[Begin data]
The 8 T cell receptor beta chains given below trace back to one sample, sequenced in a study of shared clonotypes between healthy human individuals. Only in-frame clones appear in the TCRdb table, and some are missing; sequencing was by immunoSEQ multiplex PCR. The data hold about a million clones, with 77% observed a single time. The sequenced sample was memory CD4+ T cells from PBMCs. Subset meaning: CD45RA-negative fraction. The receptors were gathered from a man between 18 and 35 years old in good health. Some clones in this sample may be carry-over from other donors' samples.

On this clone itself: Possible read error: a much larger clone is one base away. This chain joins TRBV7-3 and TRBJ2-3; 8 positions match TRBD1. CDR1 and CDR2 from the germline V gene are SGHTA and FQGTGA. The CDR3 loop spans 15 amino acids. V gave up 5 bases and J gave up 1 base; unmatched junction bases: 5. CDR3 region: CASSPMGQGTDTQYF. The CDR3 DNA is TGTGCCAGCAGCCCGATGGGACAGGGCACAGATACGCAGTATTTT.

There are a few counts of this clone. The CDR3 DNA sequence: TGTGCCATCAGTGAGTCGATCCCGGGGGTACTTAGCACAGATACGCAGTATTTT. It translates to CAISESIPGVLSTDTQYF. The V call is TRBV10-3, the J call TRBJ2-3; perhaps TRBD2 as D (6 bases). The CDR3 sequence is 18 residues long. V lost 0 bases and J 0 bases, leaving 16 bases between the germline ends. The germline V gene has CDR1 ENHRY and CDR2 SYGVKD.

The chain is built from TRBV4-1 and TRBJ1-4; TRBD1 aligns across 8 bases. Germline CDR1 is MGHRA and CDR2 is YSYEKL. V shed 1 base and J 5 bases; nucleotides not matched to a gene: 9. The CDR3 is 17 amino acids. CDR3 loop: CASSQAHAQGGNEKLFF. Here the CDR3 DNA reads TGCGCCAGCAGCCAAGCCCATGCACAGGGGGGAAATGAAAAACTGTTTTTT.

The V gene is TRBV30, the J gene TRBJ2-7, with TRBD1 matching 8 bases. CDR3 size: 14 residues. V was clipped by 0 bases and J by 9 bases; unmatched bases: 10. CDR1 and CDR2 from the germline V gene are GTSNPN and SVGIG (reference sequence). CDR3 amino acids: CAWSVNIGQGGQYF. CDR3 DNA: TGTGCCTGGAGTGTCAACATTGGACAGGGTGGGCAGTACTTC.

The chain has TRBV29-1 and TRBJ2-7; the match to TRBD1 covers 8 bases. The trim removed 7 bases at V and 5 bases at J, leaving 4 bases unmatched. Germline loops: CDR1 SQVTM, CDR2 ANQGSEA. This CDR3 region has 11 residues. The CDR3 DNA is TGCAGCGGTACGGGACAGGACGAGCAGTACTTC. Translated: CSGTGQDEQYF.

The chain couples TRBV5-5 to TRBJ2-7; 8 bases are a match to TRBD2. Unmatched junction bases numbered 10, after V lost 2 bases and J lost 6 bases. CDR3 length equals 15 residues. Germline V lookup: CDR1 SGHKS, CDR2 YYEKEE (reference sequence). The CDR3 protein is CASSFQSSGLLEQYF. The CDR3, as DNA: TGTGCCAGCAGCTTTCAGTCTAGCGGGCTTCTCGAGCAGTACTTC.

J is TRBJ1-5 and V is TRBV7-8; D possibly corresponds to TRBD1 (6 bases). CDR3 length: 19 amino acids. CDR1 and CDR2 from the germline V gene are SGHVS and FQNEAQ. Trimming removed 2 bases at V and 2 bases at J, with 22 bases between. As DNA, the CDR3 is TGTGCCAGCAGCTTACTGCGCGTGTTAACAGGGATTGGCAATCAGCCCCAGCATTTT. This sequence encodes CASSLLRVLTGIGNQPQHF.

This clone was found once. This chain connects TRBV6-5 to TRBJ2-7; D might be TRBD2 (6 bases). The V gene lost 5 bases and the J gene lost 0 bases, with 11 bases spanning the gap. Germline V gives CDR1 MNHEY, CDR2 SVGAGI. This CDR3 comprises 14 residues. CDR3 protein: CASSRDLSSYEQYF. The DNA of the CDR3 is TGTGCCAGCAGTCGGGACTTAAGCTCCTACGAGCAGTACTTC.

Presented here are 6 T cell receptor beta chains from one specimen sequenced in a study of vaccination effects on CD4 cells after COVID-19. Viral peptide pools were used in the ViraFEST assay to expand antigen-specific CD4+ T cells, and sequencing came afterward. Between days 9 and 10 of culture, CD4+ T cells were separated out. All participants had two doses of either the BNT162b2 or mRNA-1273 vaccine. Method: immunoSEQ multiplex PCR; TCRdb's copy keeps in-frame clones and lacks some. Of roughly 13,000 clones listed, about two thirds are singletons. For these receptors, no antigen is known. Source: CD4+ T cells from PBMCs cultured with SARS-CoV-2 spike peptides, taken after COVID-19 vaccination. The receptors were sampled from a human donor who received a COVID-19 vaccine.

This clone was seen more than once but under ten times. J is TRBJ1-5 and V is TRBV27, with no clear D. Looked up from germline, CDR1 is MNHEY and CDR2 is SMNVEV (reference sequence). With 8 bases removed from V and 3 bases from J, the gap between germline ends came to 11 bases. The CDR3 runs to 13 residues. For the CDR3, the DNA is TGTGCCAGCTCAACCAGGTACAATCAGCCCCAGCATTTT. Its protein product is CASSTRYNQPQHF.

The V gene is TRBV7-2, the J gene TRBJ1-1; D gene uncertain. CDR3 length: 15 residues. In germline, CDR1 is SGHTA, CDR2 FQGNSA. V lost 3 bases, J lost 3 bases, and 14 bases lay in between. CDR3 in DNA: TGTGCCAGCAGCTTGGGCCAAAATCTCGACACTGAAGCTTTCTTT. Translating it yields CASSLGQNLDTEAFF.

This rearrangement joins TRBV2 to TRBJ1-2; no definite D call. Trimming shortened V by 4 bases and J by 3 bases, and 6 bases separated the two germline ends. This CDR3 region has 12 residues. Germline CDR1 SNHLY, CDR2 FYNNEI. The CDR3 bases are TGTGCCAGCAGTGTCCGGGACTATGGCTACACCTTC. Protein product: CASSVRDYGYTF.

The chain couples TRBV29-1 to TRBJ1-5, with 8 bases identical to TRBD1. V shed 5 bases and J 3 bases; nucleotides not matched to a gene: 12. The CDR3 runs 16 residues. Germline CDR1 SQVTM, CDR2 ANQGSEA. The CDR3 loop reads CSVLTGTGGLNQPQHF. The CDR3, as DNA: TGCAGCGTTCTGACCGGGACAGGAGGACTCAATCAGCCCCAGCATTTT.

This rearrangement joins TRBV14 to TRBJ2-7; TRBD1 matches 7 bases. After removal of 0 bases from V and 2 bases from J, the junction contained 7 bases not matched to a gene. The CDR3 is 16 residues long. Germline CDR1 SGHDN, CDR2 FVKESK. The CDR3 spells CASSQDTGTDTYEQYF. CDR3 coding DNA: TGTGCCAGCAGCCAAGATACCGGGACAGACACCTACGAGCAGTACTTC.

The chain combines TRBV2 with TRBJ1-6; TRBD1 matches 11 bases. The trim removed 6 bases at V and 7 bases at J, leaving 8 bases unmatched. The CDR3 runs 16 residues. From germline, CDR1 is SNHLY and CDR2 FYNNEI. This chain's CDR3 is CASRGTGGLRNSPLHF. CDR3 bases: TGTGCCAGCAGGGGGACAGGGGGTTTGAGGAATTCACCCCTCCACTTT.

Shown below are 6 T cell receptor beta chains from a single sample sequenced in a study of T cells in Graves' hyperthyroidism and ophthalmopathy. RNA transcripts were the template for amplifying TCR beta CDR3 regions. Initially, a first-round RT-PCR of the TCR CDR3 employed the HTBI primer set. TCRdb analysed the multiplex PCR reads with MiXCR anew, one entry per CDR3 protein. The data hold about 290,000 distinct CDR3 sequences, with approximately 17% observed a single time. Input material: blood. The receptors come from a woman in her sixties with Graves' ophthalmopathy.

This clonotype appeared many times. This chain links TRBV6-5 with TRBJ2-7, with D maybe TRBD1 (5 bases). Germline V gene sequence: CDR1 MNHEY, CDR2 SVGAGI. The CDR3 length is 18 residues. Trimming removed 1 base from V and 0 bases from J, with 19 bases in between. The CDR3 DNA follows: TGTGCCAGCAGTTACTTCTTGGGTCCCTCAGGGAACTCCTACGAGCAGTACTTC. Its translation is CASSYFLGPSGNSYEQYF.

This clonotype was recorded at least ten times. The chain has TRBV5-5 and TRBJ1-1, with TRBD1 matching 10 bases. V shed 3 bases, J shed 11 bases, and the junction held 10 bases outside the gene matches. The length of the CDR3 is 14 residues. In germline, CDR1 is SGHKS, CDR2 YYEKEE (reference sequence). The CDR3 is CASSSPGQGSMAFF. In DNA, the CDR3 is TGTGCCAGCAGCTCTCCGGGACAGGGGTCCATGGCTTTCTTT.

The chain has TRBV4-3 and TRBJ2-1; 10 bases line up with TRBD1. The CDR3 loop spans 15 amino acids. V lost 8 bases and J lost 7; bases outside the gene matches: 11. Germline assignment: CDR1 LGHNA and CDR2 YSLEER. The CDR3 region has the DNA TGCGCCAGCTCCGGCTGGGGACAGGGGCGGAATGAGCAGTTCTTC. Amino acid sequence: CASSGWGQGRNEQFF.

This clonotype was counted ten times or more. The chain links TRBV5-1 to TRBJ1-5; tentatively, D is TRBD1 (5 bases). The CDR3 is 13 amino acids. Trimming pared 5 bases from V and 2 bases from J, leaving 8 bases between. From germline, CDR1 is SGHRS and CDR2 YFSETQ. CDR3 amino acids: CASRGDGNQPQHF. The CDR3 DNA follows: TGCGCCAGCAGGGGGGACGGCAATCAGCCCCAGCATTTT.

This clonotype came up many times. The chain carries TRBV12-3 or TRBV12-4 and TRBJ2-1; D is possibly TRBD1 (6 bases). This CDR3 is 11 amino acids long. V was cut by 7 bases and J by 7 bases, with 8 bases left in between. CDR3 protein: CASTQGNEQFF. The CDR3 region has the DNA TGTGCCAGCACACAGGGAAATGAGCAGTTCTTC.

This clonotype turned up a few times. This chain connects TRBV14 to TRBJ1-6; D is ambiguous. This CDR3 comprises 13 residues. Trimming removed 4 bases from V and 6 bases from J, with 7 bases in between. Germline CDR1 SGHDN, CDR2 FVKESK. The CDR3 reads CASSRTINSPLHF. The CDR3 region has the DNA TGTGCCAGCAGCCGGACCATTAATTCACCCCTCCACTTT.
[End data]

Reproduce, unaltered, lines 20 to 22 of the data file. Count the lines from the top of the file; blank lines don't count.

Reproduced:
The chain has TRBV4-3 and TRBJ2-1; 10 bases line up with TRBD1. The CDR3 loop spans 15 amino acids. V lost 8 bases and J lost 7; bases outside the gene matches: 11. Germline assignment: CDR1 LGHNA and CDR2 YSLEER. The CDR3 region has the DNA TGCGCCAGCTCCGGCTGGGGACAGGGGCGGAATGAGCAGTTCTTC. Amino acid sequence: CASSGWGQGRNEQFF.

This clonotype was counted ten times or more. The chain links TRBV5-1 to TRBJ1-5; tentatively, D is TRBD1 (5 bases). The CDR3 is 13 amino acids. Trimming pared 5 bases from V and 2 bases from J, leaving 8 bases between. From germline, CDR1 is SGHRS and CDR2 YFSETQ. CDR3 amino acids: CASRGDGNQPQHF. The CDR3 DNA follows: TGCGCCAGCAGGGGGGACGGCAATCAGCCCCAGCATTTT.

This clonotype came up many times. The chain carries TRBV12-3 or TRBV12-4 and TRBJ2-1; D is possibly TRBD1 (6 bases). This CDR3 is 11 amino acids long. V was cut by 7 bases and J by 7 bases, with 8 bases left in between. CDR3 protein: CASTQGNEQFF. The CDR3 region has the DNA TGTGCCAGCACACAGGGAAATGAGCAGTTCTTC.